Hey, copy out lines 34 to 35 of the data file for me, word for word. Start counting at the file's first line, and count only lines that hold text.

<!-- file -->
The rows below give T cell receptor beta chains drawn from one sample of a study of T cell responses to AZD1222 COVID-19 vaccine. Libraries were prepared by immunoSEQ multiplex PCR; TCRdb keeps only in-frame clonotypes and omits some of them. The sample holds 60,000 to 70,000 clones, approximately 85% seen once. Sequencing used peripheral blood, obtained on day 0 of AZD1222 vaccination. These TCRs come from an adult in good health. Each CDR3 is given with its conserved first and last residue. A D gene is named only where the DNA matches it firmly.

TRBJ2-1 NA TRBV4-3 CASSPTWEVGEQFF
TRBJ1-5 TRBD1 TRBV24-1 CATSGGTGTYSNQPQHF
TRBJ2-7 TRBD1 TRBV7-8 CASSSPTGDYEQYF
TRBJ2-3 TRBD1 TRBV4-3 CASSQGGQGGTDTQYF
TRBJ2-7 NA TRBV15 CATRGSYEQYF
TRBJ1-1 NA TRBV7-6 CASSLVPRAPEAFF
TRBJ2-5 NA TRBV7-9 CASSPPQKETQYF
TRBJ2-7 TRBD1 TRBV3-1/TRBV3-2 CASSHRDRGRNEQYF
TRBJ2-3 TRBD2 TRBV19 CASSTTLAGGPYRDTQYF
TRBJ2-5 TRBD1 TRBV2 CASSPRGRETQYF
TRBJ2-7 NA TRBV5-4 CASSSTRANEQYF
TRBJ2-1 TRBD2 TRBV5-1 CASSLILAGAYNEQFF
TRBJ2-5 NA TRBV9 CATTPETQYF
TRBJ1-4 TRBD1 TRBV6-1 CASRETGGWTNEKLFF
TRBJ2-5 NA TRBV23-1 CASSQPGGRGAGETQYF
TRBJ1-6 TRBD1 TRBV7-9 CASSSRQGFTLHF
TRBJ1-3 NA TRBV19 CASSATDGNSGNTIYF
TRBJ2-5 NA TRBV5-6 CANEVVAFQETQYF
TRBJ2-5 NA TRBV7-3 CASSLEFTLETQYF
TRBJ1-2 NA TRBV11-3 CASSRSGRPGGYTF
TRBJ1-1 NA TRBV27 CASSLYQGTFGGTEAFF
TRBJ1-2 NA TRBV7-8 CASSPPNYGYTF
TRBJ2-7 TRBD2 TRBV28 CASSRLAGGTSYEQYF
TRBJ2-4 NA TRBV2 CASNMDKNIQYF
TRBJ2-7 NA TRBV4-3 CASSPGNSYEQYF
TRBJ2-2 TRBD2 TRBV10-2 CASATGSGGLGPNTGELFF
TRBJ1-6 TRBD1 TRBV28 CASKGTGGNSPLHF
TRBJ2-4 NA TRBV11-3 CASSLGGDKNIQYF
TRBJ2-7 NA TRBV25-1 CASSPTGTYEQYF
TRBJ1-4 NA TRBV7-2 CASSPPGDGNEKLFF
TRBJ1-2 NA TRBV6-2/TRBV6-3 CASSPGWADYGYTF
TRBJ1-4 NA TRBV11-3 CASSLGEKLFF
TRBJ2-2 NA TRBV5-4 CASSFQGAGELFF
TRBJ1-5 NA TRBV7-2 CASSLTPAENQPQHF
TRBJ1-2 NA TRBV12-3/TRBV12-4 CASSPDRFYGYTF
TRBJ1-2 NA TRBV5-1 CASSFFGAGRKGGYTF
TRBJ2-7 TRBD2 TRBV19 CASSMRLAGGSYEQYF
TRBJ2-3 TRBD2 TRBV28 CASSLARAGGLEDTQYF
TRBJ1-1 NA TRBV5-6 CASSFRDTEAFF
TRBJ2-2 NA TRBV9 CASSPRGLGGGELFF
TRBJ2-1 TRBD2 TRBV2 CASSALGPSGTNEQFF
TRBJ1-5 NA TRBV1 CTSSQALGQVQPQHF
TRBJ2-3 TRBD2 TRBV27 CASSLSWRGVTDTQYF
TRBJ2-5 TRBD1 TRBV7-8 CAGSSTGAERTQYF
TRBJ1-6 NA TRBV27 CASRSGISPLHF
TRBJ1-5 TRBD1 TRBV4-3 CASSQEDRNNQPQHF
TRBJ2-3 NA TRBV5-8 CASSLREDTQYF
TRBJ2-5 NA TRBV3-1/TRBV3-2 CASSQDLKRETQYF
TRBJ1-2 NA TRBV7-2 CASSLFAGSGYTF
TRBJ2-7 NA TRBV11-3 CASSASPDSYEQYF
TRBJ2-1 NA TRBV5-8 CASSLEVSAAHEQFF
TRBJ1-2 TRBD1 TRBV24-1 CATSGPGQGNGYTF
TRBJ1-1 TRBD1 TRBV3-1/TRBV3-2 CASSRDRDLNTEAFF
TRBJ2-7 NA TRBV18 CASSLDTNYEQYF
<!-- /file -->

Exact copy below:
TRBJ2-2 NA TRBV5-4 CASSFQGAGELFF
TRBJ1-5 NA TRBV7-2 CASSLTPAENQPQHF